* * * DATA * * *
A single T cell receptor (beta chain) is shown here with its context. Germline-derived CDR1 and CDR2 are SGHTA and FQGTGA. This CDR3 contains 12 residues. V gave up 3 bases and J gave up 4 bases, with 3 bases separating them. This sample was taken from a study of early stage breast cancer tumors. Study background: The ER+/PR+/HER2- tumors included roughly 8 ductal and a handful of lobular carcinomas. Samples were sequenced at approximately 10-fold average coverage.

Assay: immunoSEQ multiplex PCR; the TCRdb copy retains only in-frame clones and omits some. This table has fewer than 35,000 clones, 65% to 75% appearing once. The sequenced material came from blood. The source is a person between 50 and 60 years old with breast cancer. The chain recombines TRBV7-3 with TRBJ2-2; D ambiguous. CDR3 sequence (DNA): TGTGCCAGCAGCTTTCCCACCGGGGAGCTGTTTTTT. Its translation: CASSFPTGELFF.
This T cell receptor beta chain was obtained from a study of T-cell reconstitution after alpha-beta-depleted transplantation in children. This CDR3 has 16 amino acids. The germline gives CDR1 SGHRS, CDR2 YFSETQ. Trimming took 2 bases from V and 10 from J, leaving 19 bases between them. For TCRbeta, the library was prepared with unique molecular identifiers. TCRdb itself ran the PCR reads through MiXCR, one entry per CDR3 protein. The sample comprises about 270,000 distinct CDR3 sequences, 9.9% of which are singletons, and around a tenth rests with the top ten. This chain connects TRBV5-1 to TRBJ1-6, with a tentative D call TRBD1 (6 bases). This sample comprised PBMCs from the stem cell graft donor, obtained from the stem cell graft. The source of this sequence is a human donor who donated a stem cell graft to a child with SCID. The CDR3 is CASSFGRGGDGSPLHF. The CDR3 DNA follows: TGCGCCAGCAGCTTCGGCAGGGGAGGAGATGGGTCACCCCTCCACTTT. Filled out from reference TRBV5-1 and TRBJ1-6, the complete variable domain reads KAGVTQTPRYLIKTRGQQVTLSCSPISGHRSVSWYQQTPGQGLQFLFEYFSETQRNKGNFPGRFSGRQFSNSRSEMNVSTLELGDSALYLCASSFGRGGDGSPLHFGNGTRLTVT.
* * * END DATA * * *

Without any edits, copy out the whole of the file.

A single T cell receptor (beta chain) is shown here with its context. Germline-derived CDR1 and CDR2 are SGHTA and FQGTGA. This CDR3 contains 12 residues. V gave up 3 bases and J gave up 4 bases, with 3 bases separating them. This sample was taken from a study of early stage breast cancer tumors. Study background: The ER+/PR+/HER2- tumors included roughly 8 ductal and a handful of lobular carcinomas. Samples were sequenced at approximately 10-fold average coverage.

Assay: immunoSEQ multiplex PCR; the TCRdb copy retains only in-frame clones and omits some. This table has fewer than 35,000 clones, 65% to 75% appearing once. The sequenced material came from blood. The source is a person between 50 and 60 years old with breast cancer. The chain recombines TRBV7-3 with TRBJ2-2; D ambiguous. CDR3 sequence (DNA): TGTGCCAGCAGCTTTCCCACCGGGGAGCTGTTTTTT. Its translation: CASSFPTGELFF.
This T cell receptor beta chain was obtained from a study of T-cell reconstitution after alpha-beta-depleted transplantation in children. This CDR3 has 16 amino acids. The germline gives CDR1 SGHRS, CDR2 YFSETQ. Trimming took 2 bases from V and 10 from J, leaving 19 bases between them. For TCRbeta, the library was prepared with unique molecular identifiers. TCRdb itself ran the PCR reads through MiXCR, one entry per CDR3 protein. The sample comprises about 270,000 distinct CDR3 sequences, 9.9% of which are singletons, and around a tenth rests with the top ten. This chain connects TRBV5-1 to TRBJ1-6, with a tentative D call TRBD1 (6 bases). This sample comprised PBMCs from the stem cell graft donor, obtained from the stem cell graft. The source of this sequence is a human donor who donated a stem cell graft to a child with SCID. The CDR3 is CASSFGRGGDGSPLHF. The CDR3 DNA follows: TGCGCCAGCAGCTTCGGCAGGGGAGGAGATGGGTCACCCCTCCACTTT. Filled out from reference TRBV5-1 and TRBJ1-6, the complete variable domain reads KAGVTQTPRYLIKTRGQQVTLSCSPISGHRSVSWYQQTPGQGLQFLFEYFSETQRNKGNFPGRFSGRQFSNSRSEMNVSTLELGDSALYLCASSFGRGGDGSPLHFGNGTRLTVT.